The Plenary Sitting of the Chamber of Deputies on Monday rejected the relevance of the proposed bill that sought to provide for access to contraceptive services for children (girls) aged from 15.
Rwandan legislation considers a child any person who is under 18 years old. Currently, contraceptives are not allowed for children in Rwanda.
This private members’ bill amending law No 21/2016 of 20/05/2016 on Human Reproductive Health, was tabled before the Chamber of Deputies by a group of five MPs.
They include Gamariel Mbonimana (team leader), Speciose Ayinkamiye (as his deputy), Eugene Mussolini, Alice Muzana, and Phoebe Kanyange.
Of the MPs that were present at the Plenary, 18 voted yes (in favour of the bill), 30 voted no, while four votes were invalid.
Some of the reasons put forward by the MPs who opposed the move include cultural considerations and faith.
During the debate, some MPs said that the there is a need for consultations and dialogue with various categories of Rwandans including faith-based organisations so as to get their views about the proposal. Then, it was given back to the team of MPs who initiated it.
Speaking to The New Times, Marie Mediatrice Izabiliza said that teenage pregnancy is an issue of the society in general, not the child, pointing out that it should be considered not through addressing its consequences, rather its root causes.
“The issue at hand concerns morality, including some parents who have ignored their responsibility to provide information to their children, educate them at a tender age,” she said adding that the people who defile children should be punished.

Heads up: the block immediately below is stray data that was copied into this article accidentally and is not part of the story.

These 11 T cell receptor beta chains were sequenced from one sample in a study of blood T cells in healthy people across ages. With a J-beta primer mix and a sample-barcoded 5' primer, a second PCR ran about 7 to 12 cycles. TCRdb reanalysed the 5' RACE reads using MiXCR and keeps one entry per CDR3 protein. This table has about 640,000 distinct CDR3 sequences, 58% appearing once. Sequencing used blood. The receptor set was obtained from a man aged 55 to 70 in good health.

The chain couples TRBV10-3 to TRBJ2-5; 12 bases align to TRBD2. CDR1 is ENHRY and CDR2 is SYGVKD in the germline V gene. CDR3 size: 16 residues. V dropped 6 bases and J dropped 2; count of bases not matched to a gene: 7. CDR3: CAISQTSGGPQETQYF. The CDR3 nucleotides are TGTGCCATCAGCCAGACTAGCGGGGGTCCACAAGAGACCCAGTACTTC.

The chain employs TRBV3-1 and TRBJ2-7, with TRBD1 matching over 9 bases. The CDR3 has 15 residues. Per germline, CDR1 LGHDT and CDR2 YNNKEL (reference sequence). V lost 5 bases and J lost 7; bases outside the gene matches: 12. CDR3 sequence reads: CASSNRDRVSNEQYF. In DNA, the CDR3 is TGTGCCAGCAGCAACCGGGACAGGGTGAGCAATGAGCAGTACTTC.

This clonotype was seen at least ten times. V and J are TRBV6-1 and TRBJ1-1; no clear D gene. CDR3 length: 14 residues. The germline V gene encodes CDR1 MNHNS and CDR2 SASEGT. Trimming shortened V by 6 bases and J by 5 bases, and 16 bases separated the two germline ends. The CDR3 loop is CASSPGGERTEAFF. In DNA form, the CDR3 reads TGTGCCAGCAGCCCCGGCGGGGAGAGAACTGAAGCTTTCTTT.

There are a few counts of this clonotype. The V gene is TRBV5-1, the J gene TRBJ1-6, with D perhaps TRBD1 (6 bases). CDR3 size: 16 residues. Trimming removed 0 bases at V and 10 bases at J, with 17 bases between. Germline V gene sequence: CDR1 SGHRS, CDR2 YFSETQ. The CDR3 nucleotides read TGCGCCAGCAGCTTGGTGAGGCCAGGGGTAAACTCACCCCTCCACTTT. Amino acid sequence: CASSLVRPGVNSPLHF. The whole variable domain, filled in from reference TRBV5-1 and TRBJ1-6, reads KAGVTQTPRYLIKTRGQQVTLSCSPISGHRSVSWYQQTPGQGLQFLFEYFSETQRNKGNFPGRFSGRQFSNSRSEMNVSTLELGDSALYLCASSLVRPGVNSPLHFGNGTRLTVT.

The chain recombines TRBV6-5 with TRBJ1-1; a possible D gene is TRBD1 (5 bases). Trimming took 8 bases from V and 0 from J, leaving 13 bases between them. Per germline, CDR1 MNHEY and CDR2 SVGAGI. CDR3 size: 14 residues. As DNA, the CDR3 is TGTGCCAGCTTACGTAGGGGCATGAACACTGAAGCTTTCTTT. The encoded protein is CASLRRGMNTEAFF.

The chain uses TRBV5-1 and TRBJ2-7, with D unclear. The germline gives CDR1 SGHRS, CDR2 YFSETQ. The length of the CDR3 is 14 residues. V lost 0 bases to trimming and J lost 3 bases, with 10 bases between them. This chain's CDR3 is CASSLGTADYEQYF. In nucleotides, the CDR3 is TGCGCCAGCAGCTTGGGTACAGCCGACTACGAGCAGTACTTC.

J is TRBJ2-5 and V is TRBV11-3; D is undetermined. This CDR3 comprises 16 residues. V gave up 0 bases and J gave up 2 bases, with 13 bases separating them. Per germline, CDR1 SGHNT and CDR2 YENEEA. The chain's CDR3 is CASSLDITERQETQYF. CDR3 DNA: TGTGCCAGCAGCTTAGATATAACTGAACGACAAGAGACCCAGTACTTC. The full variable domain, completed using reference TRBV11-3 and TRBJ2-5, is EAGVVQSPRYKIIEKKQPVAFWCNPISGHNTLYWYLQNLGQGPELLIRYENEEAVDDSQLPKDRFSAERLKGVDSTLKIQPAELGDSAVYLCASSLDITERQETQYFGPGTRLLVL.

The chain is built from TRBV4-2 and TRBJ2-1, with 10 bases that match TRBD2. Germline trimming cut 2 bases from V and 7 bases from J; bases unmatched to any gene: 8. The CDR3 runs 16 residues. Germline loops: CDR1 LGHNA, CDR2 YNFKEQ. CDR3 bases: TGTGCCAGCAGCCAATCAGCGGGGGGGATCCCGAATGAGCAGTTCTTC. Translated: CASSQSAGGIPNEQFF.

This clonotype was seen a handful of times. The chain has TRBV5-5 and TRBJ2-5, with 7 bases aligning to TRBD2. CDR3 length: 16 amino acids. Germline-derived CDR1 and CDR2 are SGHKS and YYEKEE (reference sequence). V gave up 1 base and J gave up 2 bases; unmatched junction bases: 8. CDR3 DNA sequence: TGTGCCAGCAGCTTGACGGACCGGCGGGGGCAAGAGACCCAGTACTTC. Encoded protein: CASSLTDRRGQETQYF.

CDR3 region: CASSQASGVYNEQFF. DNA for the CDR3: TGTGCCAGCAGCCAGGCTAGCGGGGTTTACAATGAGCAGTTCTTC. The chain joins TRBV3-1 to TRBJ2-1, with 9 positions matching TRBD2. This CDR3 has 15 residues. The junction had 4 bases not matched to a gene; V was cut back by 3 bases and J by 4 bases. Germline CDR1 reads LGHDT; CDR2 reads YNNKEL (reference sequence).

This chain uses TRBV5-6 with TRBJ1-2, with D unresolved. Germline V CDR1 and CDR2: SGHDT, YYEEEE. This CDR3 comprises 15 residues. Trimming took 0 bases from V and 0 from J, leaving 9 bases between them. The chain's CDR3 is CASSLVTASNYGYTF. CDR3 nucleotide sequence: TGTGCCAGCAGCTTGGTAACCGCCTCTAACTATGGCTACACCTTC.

“Today, the country is looking at how to punish those who defile/ impregnate children. … So, should those people go unnoticed because the affected child was not impregnated? That is like giving the ‘green light’ to such a person to continue defiling our children,” she said.
“The child might say that she has the right to do what they want [having sex],” she said.
Also, Izabiliza wondered whether a child would sue a parent in case the latter has refused that their child gets contraceptives.
Meanwhile, she expressed worry that, with contraceptives, children might be protected from pregnancy, but not from HIV/AIDs.
Why did the team of MPs come up with the bill?
Talking about why they initiated the bill, Mbonimana told The New Times that “we based on the increasing number of teenage pregnancies,” indicating that 20,000 teens are impregnated annually, with that number being 23,000 last fiscal year.
Also, another factor, he said, is that the national family planning policy bases on 15 years [as the age when a girl could start using family planning methods]. “We wanted to match the policy and the law,” he said.
“Those are the factors we have based on to determine that children aged 15 years can access contraceptives without being accompanied by their parents, especially there are some countries that allow that for those below that age, such as 13 or 12 years,” Mbonimana said.
According to the National Family Planning and Adolescent Sexual and Reproductive Health Strategic Plan (2018–2024), to maintain the accelerated pace of contraceptive uptake, Rwanda will need to focus on developing strategies for reaching new users, such as postpartum women, unmarried women, sexually active adolescents and young adults as well as decreasing discontinuation particularly the younger cohort of [aged] 15-19.
Going forward, Mbonimana said that the team will implement the recommendations of the MPs, including further consulting different stakeholders such as faith-based organisations and parents so that they get their views as The New Times Published.
“We will improve the bill and bring it to the Plenary Session again [for consideration],” he said.